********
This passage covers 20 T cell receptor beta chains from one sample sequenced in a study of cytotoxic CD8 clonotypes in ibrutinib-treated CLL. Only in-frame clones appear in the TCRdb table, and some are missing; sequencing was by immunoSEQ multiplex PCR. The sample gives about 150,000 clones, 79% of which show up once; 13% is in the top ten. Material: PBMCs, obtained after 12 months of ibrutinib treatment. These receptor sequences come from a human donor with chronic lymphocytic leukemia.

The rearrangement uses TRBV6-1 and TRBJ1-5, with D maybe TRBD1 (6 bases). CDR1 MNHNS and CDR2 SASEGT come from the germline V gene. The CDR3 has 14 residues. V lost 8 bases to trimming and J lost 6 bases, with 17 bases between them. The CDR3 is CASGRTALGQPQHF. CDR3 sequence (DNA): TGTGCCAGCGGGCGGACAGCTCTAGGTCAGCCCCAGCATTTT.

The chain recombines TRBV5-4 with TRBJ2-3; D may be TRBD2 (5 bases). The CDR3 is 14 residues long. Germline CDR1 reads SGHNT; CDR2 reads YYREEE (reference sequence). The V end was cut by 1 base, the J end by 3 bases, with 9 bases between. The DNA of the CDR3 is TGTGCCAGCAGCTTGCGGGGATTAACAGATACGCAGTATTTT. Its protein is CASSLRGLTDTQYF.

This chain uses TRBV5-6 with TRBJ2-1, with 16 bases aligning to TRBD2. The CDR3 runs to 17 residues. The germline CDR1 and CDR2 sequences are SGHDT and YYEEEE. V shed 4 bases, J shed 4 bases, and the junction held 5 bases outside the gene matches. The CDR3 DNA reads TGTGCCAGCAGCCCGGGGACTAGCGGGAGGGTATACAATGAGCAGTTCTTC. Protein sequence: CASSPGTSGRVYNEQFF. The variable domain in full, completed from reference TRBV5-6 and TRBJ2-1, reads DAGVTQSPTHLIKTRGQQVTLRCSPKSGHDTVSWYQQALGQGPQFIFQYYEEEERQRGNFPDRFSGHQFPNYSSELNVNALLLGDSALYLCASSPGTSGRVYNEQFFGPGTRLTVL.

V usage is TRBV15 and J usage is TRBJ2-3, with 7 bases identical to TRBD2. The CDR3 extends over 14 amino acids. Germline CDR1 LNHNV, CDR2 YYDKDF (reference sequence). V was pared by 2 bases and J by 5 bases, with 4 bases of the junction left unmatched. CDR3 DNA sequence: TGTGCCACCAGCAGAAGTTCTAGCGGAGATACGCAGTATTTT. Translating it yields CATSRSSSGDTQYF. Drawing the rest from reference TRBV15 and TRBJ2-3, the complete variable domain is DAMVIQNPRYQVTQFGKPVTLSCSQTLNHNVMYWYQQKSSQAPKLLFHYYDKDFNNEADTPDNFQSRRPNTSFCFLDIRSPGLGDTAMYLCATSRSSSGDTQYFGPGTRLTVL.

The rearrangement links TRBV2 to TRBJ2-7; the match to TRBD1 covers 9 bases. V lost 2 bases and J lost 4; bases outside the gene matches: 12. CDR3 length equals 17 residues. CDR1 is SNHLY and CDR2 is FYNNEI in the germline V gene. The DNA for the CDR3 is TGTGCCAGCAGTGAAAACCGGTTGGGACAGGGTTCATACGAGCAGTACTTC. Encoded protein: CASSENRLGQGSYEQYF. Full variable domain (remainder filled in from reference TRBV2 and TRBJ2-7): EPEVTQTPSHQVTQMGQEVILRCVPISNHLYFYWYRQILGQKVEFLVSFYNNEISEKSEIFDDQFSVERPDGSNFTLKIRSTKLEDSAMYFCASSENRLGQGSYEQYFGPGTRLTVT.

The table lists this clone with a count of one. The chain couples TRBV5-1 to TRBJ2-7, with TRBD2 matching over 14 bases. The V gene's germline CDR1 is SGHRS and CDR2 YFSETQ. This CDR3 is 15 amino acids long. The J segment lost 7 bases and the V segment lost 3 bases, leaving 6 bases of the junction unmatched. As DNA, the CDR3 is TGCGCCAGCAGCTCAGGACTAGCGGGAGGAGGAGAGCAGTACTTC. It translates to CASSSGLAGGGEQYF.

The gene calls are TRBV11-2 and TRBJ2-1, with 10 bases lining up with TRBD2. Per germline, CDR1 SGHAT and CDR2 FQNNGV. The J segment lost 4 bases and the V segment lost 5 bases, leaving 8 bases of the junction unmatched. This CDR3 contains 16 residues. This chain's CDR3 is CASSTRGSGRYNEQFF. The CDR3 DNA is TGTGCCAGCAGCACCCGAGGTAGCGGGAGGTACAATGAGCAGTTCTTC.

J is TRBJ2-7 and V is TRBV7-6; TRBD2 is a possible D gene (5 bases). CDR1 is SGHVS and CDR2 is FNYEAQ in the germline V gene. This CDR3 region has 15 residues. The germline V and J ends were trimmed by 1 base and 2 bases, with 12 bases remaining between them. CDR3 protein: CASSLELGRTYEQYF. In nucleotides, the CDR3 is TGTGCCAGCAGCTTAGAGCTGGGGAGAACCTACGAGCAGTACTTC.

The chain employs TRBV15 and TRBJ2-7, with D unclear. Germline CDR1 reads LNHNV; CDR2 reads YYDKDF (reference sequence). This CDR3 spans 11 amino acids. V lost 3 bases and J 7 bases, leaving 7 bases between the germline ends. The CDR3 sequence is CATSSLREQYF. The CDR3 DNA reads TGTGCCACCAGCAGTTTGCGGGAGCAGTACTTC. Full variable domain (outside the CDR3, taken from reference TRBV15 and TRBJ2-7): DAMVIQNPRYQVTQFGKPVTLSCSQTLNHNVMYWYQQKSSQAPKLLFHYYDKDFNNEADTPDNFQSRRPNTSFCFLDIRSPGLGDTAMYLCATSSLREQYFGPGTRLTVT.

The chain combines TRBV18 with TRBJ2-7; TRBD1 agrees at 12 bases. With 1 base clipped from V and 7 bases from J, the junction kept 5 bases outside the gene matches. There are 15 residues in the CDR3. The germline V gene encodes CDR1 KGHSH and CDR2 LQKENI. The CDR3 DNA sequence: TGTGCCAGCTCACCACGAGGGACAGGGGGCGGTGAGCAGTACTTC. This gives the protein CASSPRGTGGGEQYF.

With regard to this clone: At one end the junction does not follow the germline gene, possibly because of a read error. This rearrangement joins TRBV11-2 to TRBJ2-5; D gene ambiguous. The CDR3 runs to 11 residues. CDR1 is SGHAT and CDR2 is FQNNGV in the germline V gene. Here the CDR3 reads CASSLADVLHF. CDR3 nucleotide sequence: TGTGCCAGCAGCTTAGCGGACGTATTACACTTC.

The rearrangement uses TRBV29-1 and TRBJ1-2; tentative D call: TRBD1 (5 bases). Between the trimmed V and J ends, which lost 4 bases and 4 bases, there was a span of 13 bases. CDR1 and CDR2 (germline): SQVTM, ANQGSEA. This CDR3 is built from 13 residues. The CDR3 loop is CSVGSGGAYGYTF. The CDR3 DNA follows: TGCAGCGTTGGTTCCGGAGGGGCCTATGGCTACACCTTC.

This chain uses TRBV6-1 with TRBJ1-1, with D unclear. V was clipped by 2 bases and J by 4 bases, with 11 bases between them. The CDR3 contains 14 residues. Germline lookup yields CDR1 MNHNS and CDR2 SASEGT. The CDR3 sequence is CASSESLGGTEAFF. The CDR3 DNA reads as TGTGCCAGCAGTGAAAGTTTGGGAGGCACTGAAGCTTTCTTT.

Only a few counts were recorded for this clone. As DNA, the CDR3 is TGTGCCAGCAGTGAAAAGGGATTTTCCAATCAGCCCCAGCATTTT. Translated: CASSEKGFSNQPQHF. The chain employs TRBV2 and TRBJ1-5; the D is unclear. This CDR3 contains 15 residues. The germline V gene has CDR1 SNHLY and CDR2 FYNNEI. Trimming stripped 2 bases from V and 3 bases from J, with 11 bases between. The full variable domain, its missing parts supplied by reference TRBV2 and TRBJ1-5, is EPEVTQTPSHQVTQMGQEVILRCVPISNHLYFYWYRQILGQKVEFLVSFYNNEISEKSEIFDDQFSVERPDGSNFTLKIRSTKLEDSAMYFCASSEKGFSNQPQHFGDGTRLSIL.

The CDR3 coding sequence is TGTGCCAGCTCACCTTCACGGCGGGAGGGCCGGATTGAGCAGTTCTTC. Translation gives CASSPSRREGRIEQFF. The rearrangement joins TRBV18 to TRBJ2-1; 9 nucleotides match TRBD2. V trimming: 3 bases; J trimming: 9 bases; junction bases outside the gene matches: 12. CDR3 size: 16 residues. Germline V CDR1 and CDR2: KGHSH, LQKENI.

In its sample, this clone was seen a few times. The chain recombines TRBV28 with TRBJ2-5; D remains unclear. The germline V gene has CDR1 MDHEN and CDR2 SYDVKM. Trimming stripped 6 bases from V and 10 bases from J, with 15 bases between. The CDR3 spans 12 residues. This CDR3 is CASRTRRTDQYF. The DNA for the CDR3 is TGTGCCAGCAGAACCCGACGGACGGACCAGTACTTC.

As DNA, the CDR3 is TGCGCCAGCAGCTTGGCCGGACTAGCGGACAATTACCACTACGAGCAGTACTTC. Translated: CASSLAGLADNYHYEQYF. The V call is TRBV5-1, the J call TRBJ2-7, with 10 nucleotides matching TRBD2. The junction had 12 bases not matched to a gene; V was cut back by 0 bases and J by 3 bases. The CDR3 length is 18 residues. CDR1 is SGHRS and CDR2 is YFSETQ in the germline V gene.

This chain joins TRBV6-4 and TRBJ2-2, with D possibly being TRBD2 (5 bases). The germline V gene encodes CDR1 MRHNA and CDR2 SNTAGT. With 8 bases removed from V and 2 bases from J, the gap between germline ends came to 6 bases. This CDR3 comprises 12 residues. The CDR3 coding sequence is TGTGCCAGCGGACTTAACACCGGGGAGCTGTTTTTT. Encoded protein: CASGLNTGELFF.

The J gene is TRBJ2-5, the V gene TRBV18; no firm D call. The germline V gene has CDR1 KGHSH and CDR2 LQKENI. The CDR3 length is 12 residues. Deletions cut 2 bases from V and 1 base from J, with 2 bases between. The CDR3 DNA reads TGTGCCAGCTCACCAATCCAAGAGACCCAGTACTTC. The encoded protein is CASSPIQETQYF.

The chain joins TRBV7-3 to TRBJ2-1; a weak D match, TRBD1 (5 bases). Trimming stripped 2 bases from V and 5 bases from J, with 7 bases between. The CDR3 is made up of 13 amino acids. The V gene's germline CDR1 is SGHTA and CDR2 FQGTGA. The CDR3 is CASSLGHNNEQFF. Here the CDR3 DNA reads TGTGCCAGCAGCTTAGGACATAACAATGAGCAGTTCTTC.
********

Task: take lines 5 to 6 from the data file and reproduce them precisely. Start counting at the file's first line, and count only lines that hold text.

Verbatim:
V usage is TRBV15 and J usage is TRBJ2-3, with 7 bases identical to TRBD2. The CDR3 extends over 14 amino acids. Germline CDR1 LNHNV, CDR2 YYDKDF (reference sequence). V was pared by 2 bases and J by 5 bases, with 4 bases of the junction left unmatched. CDR3 DNA sequence: TGTGCCACCAGCAGAAGTTCTAGCGGAGATACGCAGTATTTT. Translating it yields CATSRSSSGDTQYF. Drawing the rest from reference TRBV15 and TRBJ2-3, the complete variable domain is DAMVIQNPRYQVTQFGKPVTLSCSQTLNHNVMYWYQQKSSQAPKLLFHYYDKDFNNEADTPDNFQSRRPNTSFCFLDIRSPGLGDTAMYLCATSRSSSGDTQYFGPGTRLTVL.

The rearrangement links TRBV2 to TRBJ2-7; the match to TRBD1 covers 9 bases. V lost 2 bases and J lost 4; bases outside the gene matches: 12. CDR3 length equals 17 residues. CDR1 is SNHLY and CDR2 is FYNNEI in the germline V gene. The DNA for the CDR3 is TGTGCCAGCAGTGAAAACCGGTTGGGACAGGGTTCATACGAGCAGTACTTC. Encoded protein: CASSENRLGQGSYEQYF. Full variable domain (remainder filled in from reference TRBV2 and TRBJ2-7): EPEVTQTPSHQVTQMGQEVILRCVPISNHLYFYWYRQILGQKVEFLVSFYNNEISEKSEIFDDQFSVERPDGSNFTLKIRSTKLEDSAMYFCASSENRLGQGSYEQYFGPGTRLTVT.